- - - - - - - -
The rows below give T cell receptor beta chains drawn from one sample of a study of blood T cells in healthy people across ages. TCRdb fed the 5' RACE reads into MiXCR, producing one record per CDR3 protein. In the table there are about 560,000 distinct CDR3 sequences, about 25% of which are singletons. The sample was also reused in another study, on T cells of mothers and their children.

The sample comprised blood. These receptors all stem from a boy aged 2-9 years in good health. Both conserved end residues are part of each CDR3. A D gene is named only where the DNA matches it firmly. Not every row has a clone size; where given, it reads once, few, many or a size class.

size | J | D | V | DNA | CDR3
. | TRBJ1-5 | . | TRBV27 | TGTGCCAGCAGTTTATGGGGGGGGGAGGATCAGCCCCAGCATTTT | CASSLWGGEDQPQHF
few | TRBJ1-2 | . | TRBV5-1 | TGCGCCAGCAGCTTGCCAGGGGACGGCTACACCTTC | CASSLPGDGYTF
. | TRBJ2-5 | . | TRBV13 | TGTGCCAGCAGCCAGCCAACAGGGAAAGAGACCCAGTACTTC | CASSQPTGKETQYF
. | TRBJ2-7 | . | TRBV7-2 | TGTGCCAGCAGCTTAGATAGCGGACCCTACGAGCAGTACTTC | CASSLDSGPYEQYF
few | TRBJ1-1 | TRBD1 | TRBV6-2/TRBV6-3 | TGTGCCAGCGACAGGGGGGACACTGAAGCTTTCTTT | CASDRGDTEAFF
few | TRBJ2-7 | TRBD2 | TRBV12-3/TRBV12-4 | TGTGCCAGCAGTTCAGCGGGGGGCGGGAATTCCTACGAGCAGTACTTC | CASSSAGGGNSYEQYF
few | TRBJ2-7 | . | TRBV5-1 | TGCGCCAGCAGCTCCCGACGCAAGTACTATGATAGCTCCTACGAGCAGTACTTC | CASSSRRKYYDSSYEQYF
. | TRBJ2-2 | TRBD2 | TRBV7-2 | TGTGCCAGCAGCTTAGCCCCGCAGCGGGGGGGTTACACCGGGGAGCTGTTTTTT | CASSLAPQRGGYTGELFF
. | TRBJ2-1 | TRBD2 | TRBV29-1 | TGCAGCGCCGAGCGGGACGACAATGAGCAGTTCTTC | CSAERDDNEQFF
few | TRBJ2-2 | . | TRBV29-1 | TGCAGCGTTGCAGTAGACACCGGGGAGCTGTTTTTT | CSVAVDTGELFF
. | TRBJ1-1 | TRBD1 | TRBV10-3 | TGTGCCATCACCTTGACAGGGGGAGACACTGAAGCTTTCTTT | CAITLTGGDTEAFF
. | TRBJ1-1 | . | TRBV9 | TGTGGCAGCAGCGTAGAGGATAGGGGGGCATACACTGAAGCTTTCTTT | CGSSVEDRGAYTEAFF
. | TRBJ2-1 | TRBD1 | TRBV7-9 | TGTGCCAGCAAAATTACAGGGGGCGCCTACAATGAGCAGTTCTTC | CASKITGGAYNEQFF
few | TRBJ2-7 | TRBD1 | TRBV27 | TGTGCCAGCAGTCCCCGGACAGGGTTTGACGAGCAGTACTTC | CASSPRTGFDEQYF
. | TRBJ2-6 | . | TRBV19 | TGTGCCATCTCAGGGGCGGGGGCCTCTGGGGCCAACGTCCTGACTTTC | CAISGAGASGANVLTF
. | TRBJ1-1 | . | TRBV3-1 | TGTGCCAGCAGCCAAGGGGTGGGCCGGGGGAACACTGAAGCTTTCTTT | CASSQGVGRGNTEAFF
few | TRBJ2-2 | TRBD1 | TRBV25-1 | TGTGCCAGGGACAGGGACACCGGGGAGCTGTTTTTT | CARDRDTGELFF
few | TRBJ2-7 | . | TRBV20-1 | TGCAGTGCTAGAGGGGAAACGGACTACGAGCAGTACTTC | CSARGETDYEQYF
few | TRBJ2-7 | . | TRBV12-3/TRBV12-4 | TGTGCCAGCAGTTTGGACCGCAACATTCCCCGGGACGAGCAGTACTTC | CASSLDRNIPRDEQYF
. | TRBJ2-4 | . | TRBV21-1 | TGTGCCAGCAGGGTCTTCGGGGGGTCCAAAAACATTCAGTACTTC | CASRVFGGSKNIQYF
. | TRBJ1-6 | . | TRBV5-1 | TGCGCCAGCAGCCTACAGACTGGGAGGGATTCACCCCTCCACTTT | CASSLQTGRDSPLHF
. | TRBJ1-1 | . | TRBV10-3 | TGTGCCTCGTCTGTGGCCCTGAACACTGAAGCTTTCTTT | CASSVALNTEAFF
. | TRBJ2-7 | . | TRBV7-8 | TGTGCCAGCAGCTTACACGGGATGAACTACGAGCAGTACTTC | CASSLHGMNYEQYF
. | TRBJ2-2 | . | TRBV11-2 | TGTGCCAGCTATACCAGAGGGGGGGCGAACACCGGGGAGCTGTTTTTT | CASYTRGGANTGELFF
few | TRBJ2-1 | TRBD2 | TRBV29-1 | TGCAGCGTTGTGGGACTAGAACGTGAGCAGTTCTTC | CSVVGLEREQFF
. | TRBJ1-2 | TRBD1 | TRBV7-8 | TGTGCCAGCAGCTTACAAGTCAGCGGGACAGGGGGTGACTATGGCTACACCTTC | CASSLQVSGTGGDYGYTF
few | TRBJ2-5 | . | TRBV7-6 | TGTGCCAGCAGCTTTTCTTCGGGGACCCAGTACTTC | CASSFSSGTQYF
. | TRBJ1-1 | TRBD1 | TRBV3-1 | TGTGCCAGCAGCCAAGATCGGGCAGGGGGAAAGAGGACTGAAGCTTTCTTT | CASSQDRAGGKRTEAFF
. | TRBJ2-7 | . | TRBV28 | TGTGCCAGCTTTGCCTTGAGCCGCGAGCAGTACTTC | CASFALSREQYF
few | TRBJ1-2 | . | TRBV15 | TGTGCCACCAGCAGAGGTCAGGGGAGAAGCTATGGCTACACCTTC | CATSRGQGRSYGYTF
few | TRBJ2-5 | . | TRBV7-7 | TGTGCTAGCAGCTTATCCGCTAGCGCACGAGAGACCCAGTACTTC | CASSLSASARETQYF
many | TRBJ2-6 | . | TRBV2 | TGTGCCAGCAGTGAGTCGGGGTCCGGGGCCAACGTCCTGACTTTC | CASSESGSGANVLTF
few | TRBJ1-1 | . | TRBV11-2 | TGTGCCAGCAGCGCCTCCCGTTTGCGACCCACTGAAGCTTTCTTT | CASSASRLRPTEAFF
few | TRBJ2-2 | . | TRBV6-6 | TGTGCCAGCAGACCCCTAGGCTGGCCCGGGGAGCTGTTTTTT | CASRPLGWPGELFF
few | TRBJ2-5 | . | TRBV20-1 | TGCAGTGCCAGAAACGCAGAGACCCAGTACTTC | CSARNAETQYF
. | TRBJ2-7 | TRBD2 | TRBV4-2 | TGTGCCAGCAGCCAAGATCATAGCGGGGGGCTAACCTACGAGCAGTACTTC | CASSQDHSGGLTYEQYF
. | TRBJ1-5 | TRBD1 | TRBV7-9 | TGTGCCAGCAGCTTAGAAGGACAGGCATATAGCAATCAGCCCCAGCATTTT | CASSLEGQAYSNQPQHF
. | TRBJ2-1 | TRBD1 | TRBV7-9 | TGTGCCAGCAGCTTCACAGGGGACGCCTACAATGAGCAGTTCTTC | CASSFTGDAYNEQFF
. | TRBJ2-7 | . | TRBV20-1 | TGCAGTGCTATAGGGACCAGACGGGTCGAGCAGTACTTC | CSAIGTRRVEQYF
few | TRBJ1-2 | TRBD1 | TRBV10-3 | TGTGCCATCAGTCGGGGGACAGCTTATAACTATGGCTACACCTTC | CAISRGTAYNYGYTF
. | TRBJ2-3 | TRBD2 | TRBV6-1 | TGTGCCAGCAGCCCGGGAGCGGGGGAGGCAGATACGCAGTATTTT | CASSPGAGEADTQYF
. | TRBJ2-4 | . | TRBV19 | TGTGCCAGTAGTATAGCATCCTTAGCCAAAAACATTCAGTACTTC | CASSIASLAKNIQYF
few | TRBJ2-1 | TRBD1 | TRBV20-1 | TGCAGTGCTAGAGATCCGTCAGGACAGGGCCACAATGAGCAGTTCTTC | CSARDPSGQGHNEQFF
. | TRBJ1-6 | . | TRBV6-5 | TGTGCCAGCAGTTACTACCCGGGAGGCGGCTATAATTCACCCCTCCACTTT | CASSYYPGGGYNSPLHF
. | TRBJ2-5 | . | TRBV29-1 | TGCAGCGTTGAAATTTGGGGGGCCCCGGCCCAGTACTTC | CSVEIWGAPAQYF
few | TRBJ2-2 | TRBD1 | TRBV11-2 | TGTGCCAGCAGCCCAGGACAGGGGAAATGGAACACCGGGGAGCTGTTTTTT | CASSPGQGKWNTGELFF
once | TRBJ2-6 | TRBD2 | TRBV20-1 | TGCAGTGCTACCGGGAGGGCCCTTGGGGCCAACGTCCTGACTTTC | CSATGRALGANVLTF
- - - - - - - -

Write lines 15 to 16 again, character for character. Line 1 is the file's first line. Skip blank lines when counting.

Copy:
. | TRBJ1-1 | . | TRBV9 | TGTGGCAGCAGCGTAGAGGATAGGGGGGCATACACTGAAGCTTTCTTT | CGSSVEDRGAYTEAFF
. | TRBJ2-1 | TRBD1 | TRBV7-9 | TGTGCCAGCAAAATTACAGGGGGCGCCTACAATGAGCAGTTCTTC | CASKITGGAYNEQFF